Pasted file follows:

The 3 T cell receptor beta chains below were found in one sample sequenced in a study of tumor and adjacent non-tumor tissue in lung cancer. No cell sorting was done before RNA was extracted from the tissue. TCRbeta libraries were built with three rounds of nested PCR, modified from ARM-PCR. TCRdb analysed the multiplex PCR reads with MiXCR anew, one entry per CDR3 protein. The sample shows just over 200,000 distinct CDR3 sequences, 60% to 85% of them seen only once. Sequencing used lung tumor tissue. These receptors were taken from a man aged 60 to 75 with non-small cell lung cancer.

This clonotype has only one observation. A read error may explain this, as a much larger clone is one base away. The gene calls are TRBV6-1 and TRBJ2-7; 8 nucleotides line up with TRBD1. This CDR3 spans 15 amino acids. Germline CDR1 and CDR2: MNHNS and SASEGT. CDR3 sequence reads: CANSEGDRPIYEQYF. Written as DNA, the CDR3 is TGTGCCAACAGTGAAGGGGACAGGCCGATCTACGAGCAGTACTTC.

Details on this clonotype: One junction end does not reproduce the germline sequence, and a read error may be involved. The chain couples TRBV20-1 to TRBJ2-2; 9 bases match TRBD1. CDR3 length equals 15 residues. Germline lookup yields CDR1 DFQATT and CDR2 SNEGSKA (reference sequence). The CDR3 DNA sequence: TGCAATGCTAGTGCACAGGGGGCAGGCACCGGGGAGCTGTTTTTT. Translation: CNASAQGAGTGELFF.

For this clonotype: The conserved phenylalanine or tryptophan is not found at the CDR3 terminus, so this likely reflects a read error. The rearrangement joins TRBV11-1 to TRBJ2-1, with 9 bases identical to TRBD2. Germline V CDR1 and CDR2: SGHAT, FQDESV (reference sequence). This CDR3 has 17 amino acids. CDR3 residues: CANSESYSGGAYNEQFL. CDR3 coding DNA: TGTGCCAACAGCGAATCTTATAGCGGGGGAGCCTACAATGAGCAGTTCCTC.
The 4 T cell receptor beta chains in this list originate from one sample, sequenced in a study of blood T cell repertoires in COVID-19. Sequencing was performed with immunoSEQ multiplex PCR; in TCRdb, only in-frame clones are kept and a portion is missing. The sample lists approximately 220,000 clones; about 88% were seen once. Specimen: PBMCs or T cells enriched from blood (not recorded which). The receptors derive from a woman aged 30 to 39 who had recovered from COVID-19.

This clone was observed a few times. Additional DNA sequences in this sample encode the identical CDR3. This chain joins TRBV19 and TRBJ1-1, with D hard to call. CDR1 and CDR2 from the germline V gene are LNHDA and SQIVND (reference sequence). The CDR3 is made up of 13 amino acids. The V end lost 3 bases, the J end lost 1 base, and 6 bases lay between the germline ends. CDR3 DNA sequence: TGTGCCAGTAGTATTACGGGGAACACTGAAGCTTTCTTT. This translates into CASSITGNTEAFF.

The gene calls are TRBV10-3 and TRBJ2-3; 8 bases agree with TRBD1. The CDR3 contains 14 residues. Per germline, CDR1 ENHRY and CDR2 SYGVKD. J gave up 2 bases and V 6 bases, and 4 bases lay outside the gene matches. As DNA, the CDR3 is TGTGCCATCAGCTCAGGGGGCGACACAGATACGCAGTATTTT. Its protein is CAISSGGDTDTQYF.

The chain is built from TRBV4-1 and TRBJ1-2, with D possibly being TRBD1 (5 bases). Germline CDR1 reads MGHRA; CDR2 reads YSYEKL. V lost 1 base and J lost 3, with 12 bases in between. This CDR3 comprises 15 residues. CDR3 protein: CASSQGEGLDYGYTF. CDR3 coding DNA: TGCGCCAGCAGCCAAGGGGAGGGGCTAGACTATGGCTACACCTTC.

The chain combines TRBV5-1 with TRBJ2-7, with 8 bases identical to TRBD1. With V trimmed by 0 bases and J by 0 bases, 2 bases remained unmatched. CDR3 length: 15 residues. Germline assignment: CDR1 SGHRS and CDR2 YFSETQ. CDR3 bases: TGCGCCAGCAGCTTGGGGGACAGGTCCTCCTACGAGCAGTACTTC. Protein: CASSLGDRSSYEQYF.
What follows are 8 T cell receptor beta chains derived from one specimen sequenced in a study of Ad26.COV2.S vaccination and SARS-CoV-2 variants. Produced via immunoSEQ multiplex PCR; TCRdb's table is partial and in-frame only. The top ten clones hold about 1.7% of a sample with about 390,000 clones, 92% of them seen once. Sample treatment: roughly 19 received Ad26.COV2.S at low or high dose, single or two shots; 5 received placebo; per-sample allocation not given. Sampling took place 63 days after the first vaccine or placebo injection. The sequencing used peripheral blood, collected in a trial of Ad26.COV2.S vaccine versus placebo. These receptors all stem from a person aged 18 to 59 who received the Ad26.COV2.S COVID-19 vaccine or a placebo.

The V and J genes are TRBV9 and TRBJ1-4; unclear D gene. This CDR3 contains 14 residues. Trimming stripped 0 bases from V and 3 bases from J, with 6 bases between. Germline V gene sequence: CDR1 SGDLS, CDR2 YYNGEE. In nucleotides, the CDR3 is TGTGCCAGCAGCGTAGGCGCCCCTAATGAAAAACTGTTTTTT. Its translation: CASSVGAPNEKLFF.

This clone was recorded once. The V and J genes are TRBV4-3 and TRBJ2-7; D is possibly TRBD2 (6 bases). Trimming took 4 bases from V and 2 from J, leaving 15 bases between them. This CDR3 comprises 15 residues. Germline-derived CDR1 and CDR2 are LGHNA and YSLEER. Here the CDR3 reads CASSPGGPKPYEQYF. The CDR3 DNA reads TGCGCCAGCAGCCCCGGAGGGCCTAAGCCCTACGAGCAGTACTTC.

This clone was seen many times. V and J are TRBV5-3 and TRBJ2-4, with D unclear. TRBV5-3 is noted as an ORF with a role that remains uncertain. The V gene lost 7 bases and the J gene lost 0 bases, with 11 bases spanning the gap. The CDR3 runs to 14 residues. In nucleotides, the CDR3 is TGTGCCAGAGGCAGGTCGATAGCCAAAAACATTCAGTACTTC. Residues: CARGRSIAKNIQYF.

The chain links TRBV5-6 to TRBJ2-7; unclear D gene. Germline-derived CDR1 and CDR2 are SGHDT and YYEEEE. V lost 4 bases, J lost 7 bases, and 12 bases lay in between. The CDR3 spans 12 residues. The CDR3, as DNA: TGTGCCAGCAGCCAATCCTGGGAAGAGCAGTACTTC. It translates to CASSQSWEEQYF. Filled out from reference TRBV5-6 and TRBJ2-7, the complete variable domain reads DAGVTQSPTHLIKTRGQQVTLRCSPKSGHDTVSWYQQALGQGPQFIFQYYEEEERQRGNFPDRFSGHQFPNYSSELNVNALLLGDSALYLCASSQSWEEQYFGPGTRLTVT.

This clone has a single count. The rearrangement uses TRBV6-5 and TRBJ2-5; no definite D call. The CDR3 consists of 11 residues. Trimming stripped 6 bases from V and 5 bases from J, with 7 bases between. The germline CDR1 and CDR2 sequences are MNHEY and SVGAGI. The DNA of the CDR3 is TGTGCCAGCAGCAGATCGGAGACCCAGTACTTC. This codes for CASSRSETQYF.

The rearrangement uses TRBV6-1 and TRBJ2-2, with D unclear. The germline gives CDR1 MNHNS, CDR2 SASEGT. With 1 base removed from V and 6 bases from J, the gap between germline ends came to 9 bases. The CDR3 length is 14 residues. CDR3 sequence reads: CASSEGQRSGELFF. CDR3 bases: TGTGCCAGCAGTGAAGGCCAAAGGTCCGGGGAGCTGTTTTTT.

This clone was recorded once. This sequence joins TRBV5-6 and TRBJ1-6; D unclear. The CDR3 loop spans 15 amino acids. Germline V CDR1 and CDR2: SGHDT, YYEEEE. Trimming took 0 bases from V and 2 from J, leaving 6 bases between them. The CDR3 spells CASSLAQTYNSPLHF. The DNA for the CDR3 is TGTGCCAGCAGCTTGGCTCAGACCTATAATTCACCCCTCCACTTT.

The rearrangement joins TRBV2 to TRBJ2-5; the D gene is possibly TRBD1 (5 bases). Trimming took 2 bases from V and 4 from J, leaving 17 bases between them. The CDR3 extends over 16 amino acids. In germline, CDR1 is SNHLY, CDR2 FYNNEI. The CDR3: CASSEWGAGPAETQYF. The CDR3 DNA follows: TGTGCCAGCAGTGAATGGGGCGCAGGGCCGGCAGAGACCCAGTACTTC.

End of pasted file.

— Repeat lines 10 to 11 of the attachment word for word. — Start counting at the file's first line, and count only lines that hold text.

What follows are 8 T cell receptor beta chains derived from one specimen sequenced in a study of Ad26.COV2.S vaccination and SARS-CoV-2 variants. Produced via immunoSEQ multiplex PCR; TCRdb's table is partial and in-frame only. The top ten clones hold about 1.7% of a sample with about 390,000 clones, 92% of them seen once. Sample treatment: roughly 19 received Ad26.COV2.S at low or high dose, single or two shots; 5 received placebo; per-sample allocation not given. Sampling took place 63 days after the first vaccine or placebo injection. The sequencing used peripheral blood, collected in a trial of Ad26.COV2.S vaccine versus placebo. These receptors all stem from a person aged 18 to 59 who received the Ad26.COV2.S COVID-19 vaccine or a placebo.

The V and J genes are TRBV9 and TRBJ1-4; unclear D gene. This CDR3 contains 14 residues. Trimming stripped 0 bases from V and 3 bases from J, with 6 bases between. Germline V gene sequence: CDR1 SGDLS, CDR2 YYNGEE. In nucleotides, the CDR3 is TGTGCCAGCAGCGTAGGCGCCCCTAATGAAAAACTGTTTTTT. Its translation: CASSVGAPNEKLFF.